Wednesday, May 4, 2016

Scope/Research/Logic

by Daddy X

Is ‘scope’ even a tool? Whatever. It’s a quality I look for in a read. When I engage with a book, I want more than just the story. I want to know what the story implies in a larger sense, how it relates to fundamental cause and effect.

When our mind wanders, one thought follows another, establishing a kind of sense to us, a logical progression incorporating our own knowledge and ideas. Problem is, to someone else our so-called logical progressions may not make sense. Plotting a path of logical thought can be a quite personal thing. If our reader knows something about a subject, it is perfectly possible for them to fill in connective blanks by supplying their own knowledge. But how do we supply just enough correct information to lead the reader to his/her own conclusions?

Perhaps a few examples will more effectively explain this tie-in of scope and logic:

When I read Simon Winchester’s “Krakatoa”, a non-fiction work, not only did I learn how big the explosion was in 1883, how it reckoned to be the loudest noise humans have ever experienced. I also learned that blast was heard in Australia, all the way from Indonesia. It affected the skies for years, creating lower worldwide temperatures. The eruption launched eleven cubic miles of the planet into the atmosphere. I learned that there was no dawn in the area for three days

I also learned the workings of the geological structure of the inner earth, below the crust we live on. How currents of molten metamorphic rock constantly flow in predictable patterns over millions of years. How these destructive vents we call volcanoes, though devastating in violence, are actually relief valves, periodically releasing pressure that if not checked, would result in much bigger cataclysms.

I learned that the eruption of Krakatoa could have been connected to the first known act of Islamic extremism. The notion that the world was ending made earthly matters no longer relevant.  How it all fits together. Logical cause and effect—backed by history and research.

Winchester does his due diligence. Research, research, research. In this case, research is certainly an indispensible tool.

Another book, this one fiction, “Smilla’s Sense of Snow” was a mixed read for me. Popular back in the 90’s, they made a film (which I didn’t see) of the screenplay. Although I read it at least twenty years ago, the conflicting impressions are still clear.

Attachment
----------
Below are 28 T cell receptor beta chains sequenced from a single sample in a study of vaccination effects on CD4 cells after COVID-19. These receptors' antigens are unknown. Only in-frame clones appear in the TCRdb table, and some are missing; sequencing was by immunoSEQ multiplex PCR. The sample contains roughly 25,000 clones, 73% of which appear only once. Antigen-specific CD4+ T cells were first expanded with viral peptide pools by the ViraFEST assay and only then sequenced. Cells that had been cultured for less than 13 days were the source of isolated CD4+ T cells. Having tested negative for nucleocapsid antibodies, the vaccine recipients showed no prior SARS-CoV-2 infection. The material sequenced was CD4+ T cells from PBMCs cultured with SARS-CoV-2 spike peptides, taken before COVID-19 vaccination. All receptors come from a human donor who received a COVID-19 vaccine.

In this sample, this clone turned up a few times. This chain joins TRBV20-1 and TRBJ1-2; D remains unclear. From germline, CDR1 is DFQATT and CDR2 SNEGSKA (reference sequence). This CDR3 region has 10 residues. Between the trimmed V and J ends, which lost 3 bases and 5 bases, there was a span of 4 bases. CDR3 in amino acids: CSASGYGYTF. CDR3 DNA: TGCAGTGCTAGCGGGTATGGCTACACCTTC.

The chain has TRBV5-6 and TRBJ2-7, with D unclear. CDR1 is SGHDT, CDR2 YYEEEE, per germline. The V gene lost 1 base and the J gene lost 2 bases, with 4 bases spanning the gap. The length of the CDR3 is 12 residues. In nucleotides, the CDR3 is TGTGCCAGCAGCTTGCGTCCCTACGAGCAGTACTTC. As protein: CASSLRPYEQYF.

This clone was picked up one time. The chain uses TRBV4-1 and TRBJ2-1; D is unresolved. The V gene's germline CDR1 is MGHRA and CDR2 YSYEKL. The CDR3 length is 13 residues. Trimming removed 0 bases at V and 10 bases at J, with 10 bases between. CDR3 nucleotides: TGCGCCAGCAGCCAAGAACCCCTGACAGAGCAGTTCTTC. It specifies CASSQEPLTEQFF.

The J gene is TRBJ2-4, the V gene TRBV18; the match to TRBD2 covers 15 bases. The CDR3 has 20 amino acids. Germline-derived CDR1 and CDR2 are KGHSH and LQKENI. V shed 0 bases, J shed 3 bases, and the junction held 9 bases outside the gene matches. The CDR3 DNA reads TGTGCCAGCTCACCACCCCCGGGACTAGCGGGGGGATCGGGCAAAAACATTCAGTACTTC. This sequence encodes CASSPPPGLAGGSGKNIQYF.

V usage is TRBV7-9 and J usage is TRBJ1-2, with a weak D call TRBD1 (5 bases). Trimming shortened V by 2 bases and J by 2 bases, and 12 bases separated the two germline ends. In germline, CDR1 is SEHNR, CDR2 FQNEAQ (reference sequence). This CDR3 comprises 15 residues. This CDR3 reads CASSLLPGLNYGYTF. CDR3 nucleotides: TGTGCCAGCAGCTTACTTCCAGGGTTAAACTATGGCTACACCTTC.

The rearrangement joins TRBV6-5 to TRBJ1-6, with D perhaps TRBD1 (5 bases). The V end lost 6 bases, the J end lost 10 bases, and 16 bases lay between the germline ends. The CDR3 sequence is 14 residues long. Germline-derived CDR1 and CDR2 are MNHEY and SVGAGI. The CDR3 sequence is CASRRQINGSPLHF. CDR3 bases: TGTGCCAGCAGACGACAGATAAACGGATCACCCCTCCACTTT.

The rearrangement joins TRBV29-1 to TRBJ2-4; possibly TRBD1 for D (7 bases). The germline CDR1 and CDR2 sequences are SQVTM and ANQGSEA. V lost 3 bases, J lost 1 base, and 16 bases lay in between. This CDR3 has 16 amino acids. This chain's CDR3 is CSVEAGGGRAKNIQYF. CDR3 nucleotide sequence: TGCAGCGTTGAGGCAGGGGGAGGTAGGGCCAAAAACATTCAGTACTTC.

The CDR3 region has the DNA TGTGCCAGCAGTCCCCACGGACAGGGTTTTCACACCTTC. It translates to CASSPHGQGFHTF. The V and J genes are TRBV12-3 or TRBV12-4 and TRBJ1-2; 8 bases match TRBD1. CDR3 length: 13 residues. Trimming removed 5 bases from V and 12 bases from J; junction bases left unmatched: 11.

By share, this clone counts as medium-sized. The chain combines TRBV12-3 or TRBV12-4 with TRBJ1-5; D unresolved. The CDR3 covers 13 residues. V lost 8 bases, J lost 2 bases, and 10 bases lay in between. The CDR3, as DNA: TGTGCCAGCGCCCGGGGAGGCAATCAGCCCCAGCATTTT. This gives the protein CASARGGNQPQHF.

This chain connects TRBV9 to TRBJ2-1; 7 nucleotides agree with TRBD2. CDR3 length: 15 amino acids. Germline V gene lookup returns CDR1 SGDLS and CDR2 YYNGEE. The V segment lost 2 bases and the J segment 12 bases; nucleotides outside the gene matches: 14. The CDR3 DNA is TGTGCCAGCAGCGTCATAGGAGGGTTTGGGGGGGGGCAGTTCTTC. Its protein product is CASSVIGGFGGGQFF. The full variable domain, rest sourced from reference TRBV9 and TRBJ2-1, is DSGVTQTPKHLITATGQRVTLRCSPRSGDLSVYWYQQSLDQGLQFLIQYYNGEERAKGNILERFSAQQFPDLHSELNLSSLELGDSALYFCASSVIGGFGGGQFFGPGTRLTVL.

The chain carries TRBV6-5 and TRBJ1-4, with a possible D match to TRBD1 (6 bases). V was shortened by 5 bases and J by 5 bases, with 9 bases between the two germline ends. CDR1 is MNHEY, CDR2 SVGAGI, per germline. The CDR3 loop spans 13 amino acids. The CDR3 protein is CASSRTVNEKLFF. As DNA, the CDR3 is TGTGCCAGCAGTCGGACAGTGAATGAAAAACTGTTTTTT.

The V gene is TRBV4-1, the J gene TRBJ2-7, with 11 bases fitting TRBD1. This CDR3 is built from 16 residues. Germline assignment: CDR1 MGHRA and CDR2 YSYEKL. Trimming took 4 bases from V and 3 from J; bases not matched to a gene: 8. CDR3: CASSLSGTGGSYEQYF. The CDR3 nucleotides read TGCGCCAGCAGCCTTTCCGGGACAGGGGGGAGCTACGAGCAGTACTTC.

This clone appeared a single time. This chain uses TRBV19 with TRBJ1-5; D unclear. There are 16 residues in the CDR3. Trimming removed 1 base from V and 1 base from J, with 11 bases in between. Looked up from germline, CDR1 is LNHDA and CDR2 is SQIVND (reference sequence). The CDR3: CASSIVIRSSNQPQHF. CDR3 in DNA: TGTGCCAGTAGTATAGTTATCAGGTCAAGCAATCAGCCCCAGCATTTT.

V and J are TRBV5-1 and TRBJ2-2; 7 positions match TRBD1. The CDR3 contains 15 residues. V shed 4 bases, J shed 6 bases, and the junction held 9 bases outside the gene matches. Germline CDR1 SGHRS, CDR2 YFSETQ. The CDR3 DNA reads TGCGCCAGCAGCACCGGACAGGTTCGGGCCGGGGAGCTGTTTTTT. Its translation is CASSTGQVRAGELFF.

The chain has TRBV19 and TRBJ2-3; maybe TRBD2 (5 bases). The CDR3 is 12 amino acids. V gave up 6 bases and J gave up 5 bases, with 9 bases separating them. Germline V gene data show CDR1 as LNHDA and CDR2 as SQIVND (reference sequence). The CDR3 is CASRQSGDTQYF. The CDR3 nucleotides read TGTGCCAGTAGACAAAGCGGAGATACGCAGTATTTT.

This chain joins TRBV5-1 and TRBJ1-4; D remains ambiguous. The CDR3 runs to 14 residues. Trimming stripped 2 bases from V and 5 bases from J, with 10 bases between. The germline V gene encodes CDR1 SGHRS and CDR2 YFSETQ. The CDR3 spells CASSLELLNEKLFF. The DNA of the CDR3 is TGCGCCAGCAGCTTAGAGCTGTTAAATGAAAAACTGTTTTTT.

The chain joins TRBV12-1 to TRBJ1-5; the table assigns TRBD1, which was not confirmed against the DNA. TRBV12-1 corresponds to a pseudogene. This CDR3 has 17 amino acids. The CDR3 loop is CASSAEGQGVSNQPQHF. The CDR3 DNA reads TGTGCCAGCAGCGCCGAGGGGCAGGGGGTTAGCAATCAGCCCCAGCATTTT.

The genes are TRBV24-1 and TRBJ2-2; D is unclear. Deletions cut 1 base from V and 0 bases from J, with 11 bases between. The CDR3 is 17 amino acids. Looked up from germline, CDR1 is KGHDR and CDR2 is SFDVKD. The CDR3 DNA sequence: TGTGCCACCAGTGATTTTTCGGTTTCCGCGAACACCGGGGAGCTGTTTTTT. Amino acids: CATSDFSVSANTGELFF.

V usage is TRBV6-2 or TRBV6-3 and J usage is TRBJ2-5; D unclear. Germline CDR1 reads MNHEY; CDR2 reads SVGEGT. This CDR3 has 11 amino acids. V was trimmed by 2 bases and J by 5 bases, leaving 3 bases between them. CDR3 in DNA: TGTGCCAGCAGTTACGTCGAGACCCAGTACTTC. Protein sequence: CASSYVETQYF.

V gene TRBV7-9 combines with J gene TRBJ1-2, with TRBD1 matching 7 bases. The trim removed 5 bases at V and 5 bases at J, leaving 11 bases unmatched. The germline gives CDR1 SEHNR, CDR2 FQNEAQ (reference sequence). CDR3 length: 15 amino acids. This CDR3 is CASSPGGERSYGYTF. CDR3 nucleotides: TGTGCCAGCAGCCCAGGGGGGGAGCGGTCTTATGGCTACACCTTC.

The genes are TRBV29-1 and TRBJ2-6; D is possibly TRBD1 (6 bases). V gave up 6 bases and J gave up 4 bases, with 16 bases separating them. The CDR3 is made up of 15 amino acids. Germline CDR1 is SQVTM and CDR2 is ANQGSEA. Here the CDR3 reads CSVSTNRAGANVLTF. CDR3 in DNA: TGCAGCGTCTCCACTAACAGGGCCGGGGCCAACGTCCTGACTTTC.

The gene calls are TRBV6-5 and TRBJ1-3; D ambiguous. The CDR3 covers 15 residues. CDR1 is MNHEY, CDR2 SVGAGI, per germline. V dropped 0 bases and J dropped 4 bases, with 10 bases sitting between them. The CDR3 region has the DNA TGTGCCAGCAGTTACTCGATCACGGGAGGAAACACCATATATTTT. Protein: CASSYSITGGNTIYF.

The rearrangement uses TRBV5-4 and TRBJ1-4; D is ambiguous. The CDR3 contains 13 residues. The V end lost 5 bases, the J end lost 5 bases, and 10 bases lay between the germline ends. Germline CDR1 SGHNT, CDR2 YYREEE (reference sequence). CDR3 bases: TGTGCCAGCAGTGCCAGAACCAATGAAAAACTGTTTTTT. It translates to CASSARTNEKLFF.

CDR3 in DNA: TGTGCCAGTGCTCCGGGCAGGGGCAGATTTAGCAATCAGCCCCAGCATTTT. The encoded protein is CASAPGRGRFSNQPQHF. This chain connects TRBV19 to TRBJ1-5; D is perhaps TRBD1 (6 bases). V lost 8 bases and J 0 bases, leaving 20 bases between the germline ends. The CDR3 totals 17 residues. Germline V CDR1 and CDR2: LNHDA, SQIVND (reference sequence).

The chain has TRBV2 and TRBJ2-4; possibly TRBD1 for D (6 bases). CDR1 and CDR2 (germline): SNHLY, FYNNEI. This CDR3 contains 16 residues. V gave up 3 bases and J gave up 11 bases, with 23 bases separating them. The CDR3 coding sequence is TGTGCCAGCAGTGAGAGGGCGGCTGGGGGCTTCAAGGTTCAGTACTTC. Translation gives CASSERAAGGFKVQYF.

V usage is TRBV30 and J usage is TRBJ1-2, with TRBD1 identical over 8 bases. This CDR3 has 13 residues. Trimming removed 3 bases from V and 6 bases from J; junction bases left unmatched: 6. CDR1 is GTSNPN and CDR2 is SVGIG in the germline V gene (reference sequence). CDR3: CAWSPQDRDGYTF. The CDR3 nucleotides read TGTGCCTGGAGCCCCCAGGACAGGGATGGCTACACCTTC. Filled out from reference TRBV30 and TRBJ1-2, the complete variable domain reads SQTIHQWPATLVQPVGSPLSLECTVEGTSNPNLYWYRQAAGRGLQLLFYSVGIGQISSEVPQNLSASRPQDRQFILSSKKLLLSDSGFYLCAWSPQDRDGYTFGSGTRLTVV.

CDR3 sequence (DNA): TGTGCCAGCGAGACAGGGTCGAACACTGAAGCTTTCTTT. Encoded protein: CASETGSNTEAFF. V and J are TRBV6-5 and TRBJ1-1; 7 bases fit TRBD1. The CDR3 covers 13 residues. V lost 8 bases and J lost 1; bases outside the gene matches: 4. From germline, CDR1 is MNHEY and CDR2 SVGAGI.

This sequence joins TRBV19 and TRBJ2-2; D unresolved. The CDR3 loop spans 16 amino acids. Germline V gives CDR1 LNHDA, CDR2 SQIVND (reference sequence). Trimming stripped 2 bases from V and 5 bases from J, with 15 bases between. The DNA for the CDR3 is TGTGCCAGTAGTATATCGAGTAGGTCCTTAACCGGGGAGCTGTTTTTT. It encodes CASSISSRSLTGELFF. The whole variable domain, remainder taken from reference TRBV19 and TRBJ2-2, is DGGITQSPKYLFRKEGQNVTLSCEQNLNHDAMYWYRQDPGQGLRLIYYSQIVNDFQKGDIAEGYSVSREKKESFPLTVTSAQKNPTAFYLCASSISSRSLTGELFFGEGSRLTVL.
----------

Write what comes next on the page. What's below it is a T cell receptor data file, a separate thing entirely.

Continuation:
“Smilla” by Peter Hoeg began as an all-encompassing read. The first person MC, an immigrant female investigator, is working a murder in Denmark. While relating her story, the history of her mother’s native land and people comes alive with facts and anecdotes about the Greenland culture and how they fare socially when transported to Europe. Her people are described to fit within the sturdy genetic and cultural stock of our far northern Inuit tribes.

(See the village in “The Highbottom Affair”, available in “The Gonzo Collection” for a fuller, more fanciful description of these people.)

Those tangential drifts didn’t detract from either the flow of the story or a reader’s attention. Hell, it was one of those books that one resents any time not spent reading. The book had scope. Everything happening on the ground coincided with the MC’s drifts of whimsy. In the first half.

Unfortunately, at one point, the story turned around on its face. It was as though another writer (a not-too-bright one) had pushed the author away from the word processor and took over, turning the story into cheap sci-fi deep-core earth bullshit run-of-the-mill pap.

 If it sounds like I’m angry about that—I was. Although I got over it—at the time I felt as though something had been stolen from me. A stellar read had been bastardized and I still don’t know why. Maybe they ran out of info? Not enough research to get through the book? So they piled it all up front and filled in the rest with crap for readers with a double-digit IQ? Man, was I pissed!

Donna Tartt’s “Goldfinch” really did deserve its Pulitzer. Not only was the story wondrously compelling, her research seemed faultless. Being in the antiques trade, I saw that her impeccable references to art history and enlightened attention to aesthetics appeared to represent a tremendous amount of knowledge.

But did it really? Can authors, using selected and sometimes subtle facts and hints, fake that knowledge? Can we give ‘em a little that seems like a lot? Give the reader enough so their own logical thought progressions will provide veracity? This is fiction, after all.

The idea of research is daunting, and for me, not much fun. Writing is fun. But what constitutes the correct level of inside info to convince a reader? Yet not get weakened by inaccuracies or omissions? How to work those subtleties to our advantage as a writer? I know there’s no substitute for knowledge, but can we fake it in fiction? Is there some fine line that can be walked? Anybody have a process?

What would one even name that skill?

Maybe it’s a tool.





9 comments:

  1. I generally feel that it's safer to know more than you turn out to include in a story, rather than try to make a little go a longer way, but I'm sure there are some writers skillful enough to know just how much is enough. There are other factors, though, such as whether your setting would already be so familiar to readers that they could picture it with very few cues from the writer (or whether it would be very familiar to some readers who would already know more about it than the writer.)